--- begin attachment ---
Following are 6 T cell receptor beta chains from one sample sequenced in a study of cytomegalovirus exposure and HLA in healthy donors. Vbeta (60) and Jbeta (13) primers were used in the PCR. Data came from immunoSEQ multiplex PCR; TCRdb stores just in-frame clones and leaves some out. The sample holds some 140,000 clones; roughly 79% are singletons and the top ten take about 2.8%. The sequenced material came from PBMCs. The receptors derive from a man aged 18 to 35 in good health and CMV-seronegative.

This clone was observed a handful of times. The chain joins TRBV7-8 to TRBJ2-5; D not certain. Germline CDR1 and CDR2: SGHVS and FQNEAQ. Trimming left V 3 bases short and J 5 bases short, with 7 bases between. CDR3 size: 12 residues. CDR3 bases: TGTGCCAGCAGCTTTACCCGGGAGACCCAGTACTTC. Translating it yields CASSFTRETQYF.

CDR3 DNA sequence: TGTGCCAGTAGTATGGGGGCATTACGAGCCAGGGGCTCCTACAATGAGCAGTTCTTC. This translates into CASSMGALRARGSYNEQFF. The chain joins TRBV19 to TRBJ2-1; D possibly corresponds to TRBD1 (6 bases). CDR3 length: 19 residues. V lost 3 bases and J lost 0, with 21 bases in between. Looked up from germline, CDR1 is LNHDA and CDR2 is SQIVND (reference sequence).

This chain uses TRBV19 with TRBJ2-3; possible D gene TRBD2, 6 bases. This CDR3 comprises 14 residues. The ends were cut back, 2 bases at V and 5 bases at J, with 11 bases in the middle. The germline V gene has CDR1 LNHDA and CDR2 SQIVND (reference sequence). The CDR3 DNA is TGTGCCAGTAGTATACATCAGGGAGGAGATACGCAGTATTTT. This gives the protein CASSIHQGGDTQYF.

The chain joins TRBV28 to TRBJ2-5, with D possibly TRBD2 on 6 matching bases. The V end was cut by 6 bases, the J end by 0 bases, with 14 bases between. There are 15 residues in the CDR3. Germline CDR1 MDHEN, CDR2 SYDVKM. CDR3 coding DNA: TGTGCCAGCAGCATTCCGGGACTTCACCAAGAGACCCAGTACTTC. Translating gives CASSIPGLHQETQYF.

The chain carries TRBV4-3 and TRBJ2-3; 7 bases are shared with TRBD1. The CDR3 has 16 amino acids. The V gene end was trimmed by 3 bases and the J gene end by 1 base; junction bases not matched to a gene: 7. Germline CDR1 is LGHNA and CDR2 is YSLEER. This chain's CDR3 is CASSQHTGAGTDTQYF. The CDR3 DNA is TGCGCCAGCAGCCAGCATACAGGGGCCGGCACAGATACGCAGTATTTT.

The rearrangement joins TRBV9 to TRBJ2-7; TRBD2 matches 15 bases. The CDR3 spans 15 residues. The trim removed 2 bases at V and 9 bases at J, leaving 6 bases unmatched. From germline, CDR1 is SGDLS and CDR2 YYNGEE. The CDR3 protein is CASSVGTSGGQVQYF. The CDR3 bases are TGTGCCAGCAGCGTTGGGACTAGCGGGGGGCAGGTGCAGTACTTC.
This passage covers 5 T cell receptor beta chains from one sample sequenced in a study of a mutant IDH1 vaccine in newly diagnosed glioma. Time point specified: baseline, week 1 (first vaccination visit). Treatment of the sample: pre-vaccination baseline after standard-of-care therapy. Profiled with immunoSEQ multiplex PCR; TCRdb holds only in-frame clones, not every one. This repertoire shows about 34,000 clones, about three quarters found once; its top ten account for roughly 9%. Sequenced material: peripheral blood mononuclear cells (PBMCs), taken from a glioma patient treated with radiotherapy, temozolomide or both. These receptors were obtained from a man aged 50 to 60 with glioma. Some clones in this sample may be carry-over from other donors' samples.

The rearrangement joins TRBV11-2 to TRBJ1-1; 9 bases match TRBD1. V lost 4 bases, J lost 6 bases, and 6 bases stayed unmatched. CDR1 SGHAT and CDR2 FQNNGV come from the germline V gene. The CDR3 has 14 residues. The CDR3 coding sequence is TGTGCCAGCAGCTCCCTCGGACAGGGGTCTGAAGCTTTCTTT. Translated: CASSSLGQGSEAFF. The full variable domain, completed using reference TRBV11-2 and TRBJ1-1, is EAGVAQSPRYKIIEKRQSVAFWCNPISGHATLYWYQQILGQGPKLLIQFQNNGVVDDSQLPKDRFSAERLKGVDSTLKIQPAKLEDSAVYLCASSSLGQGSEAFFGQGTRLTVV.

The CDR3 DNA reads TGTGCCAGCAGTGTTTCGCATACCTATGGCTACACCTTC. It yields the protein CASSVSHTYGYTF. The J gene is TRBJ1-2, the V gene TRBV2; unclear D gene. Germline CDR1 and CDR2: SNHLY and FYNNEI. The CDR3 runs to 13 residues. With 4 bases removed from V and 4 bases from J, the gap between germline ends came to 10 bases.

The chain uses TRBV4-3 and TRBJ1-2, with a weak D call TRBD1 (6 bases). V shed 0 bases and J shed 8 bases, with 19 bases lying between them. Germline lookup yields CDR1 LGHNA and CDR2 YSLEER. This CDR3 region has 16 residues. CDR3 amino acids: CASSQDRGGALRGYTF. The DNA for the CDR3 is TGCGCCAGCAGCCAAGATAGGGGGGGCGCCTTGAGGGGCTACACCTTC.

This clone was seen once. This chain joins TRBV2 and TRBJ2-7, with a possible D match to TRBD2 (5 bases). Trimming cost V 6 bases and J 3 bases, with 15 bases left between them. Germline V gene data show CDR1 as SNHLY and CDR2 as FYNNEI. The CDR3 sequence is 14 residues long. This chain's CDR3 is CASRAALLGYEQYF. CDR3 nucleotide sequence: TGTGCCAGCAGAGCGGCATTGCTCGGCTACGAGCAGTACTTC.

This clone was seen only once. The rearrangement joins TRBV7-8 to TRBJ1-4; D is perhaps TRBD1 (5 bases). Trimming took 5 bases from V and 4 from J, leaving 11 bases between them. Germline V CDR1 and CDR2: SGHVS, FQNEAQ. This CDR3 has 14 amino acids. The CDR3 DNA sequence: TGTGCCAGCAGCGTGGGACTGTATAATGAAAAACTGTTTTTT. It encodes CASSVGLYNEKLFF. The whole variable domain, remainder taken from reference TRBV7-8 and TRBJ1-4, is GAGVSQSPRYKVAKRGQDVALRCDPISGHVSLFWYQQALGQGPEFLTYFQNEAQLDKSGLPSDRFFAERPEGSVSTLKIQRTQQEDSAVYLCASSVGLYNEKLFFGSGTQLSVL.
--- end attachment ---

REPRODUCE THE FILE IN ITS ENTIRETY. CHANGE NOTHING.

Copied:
Following are 6 T cell receptor beta chains from one sample sequenced in a study of cytomegalovirus exposure and HLA in healthy donors. Vbeta (60) and Jbeta (13) primers were used in the PCR. Data came from immunoSEQ multiplex PCR; TCRdb stores just in-frame clones and leaves some out. The sample holds some 140,000 clones; roughly 79% are singletons and the top ten take about 2.8%. The sequenced material came from PBMCs. The receptors derive from a man aged 18 to 35 in good health and CMV-seronegative.

This clone was observed a handful of times. The chain joins TRBV7-8 to TRBJ2-5; D not certain. Germline CDR1 and CDR2: SGHVS and FQNEAQ. Trimming left V 3 bases short and J 5 bases short, with 7 bases between. CDR3 size: 12 residues. CDR3 bases: TGTGCCAGCAGCTTTACCCGGGAGACCCAGTACTTC. Translating it yields CASSFTRETQYF.

CDR3 DNA sequence: TGTGCCAGTAGTATGGGGGCATTACGAGCCAGGGGCTCCTACAATGAGCAGTTCTTC. This translates into CASSMGALRARGSYNEQFF. The chain joins TRBV19 to TRBJ2-1; D possibly corresponds to TRBD1 (6 bases). CDR3 length: 19 residues. V lost 3 bases and J lost 0, with 21 bases in between. Looked up from germline, CDR1 is LNHDA and CDR2 is SQIVND (reference sequence).

This chain uses TRBV19 with TRBJ2-3; possible D gene TRBD2, 6 bases. This CDR3 comprises 14 residues. The ends were cut back, 2 bases at V and 5 bases at J, with 11 bases in the middle. The germline V gene has CDR1 LNHDA and CDR2 SQIVND (reference sequence). The CDR3 DNA is TGTGCCAGTAGTATACATCAGGGAGGAGATACGCAGTATTTT. This gives the protein CASSIHQGGDTQYF.

The chain joins TRBV28 to TRBJ2-5, with D possibly TRBD2 on 6 matching bases. The V end was cut by 6 bases, the J end by 0 bases, with 14 bases between. There are 15 residues in the CDR3. Germline CDR1 MDHEN, CDR2 SYDVKM. CDR3 coding DNA: TGTGCCAGCAGCATTCCGGGACTTCACCAAGAGACCCAGTACTTC. Translating gives CASSIPGLHQETQYF.

The chain carries TRBV4-3 and TRBJ2-3; 7 bases are shared with TRBD1. The CDR3 has 16 amino acids. The V gene end was trimmed by 3 bases and the J gene end by 1 base; junction bases not matched to a gene: 7. Germline CDR1 is LGHNA and CDR2 is YSLEER. This chain's CDR3 is CASSQHTGAGTDTQYF. The CDR3 DNA is TGCGCCAGCAGCCAGCATACAGGGGCCGGCACAGATACGCAGTATTTT.

The rearrangement joins TRBV9 to TRBJ2-7; TRBD2 matches 15 bases. The CDR3 spans 15 residues. The trim removed 2 bases at V and 9 bases at J, leaving 6 bases unmatched. From germline, CDR1 is SGDLS and CDR2 YYNGEE. The CDR3 protein is CASSVGTSGGQVQYF. The CDR3 bases are TGTGCCAGCAGCGTTGGGACTAGCGGGGGGCAGGTGCAGTACTTC.
This passage covers 5 T cell receptor beta chains from one sample sequenced in a study of a mutant IDH1 vaccine in newly diagnosed glioma. Time point specified: baseline, week 1 (first vaccination visit). Treatment of the sample: pre-vaccination baseline after standard-of-care therapy. Profiled with immunoSEQ multiplex PCR; TCRdb holds only in-frame clones, not every one. This repertoire shows about 34,000 clones, about three quarters found once; its top ten account for roughly 9%. Sequenced material: peripheral blood mononuclear cells (PBMCs), taken from a glioma patient treated with radiotherapy, temozolomide or both. These receptors were obtained from a man aged 50 to 60 with glioma. Some clones in this sample may be carry-over from other donors' samples.

The rearrangement joins TRBV11-2 to TRBJ1-1; 9 bases match TRBD1. V lost 4 bases, J lost 6 bases, and 6 bases stayed unmatched. CDR1 SGHAT and CDR2 FQNNGV come from the germline V gene. The CDR3 has 14 residues. The CDR3 coding sequence is TGTGCCAGCAGCTCCCTCGGACAGGGGTCTGAAGCTTTCTTT. Translated: CASSSLGQGSEAFF. The full variable domain, completed using reference TRBV11-2 and TRBJ1-1, is EAGVAQSPRYKIIEKRQSVAFWCNPISGHATLYWYQQILGQGPKLLIQFQNNGVVDDSQLPKDRFSAERLKGVDSTLKIQPAKLEDSAVYLCASSSLGQGSEAFFGQGTRLTVV.

The CDR3 DNA reads TGTGCCAGCAGTGTTTCGCATACCTATGGCTACACCTTC. It yields the protein CASSVSHTYGYTF. The J gene is TRBJ1-2, the V gene TRBV2; unclear D gene. Germline CDR1 and CDR2: SNHLY and FYNNEI. The CDR3 runs to 13 residues. With 4 bases removed from V and 4 bases from J, the gap between germline ends came to 10 bases.

The chain uses TRBV4-3 and TRBJ1-2, with a weak D call TRBD1 (6 bases). V shed 0 bases and J shed 8 bases, with 19 bases lying between them. Germline lookup yields CDR1 LGHNA and CDR2 YSLEER. This CDR3 region has 16 residues. CDR3 amino acids: CASSQDRGGALRGYTF. The DNA for the CDR3 is TGCGCCAGCAGCCAAGATAGGGGGGGCGCCTTGAGGGGCTACACCTTC.

This clone was seen once. This chain joins TRBV2 and TRBJ2-7, with a possible D match to TRBD2 (5 bases). Trimming cost V 6 bases and J 3 bases, with 15 bases left between them. Germline V gene data show CDR1 as SNHLY and CDR2 as FYNNEI. The CDR3 sequence is 14 residues long. This chain's CDR3 is CASRAALLGYEQYF. CDR3 nucleotide sequence: TGTGCCAGCAGAGCGGCATTGCTCGGCTACGAGCAGTACTTC.

This clone was seen only once. The rearrangement joins TRBV7-8 to TRBJ1-4; D is perhaps TRBD1 (5 bases). Trimming took 5 bases from V and 4 from J, leaving 11 bases between them. Germline V CDR1 and CDR2: SGHVS, FQNEAQ. This CDR3 has 14 amino acids. The CDR3 DNA sequence: TGTGCCAGCAGCGTGGGACTGTATAATGAAAAACTGTTTTTT. It encodes CASSVGLYNEKLFF. The whole variable domain, remainder taken from reference TRBV7-8 and TRBJ1-4, is GAGVSQSPRYKVAKRGQDVALRCDPISGHVSLFWYQQALGQGPEFLTYFQNEAQLDKSGLPSDRFFAERPEGSVSTLKIQRTQQEDSAVYLCASSVGLYNEKLFFGSGTQLSVL.